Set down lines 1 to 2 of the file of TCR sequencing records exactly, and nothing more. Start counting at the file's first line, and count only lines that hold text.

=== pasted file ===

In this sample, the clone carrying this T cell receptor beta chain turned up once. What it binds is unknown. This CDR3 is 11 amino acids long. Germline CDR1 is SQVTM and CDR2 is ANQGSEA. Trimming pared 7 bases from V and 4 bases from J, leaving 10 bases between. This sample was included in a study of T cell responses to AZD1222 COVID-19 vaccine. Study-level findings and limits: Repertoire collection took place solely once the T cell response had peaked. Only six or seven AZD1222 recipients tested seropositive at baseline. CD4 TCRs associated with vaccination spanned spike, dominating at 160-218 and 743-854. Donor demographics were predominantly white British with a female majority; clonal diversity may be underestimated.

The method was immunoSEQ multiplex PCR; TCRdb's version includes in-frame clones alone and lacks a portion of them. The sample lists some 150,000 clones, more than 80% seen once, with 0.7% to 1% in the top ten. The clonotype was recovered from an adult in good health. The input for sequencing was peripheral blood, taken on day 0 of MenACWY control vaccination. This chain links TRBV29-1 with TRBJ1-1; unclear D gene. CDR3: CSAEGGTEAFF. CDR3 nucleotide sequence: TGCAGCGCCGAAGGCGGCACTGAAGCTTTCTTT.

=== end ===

In this sample, the clone carrying this T cell receptor beta chain turned up once. What it binds is unknown. This CDR3 is 11 amino acids long. Germline CDR1 is SQVTM and CDR2 is ANQGSEA. Trimming pared 7 bases from V and 4 bases from J, leaving 10 bases between. This sample was included in a study of T cell responses to AZD1222 COVID-19 vaccine. Study-level findings and limits: Repertoire collection took place solely once the T cell response had peaked. Only six or seven AZD1222 recipients tested seropositive at baseline. CD4 TCRs associated with vaccination spanned spike, dominating at 160-218 and 743-854. Donor demographics were predominantly white British with a female majority; clonal diversity may be underestimated.

The method was immunoSEQ multiplex PCR; TCRdb's version includes in-frame clones alone and lacks a portion of them. The sample lists some 150,000 clones, more than 80% seen once, with 0.7% to 1% in the top ten. The clonotype was recovered from an adult in good health. The input for sequencing was peripheral blood, taken on day 0 of MenACWY control vaccination. This chain links TRBV29-1 with TRBJ1-1; unclear D gene. CDR3: CSAEGGTEAFF. CDR3 nucleotide sequence: TGCAGCGCCGAAGGCGGCACTGAAGCTTTCTTT.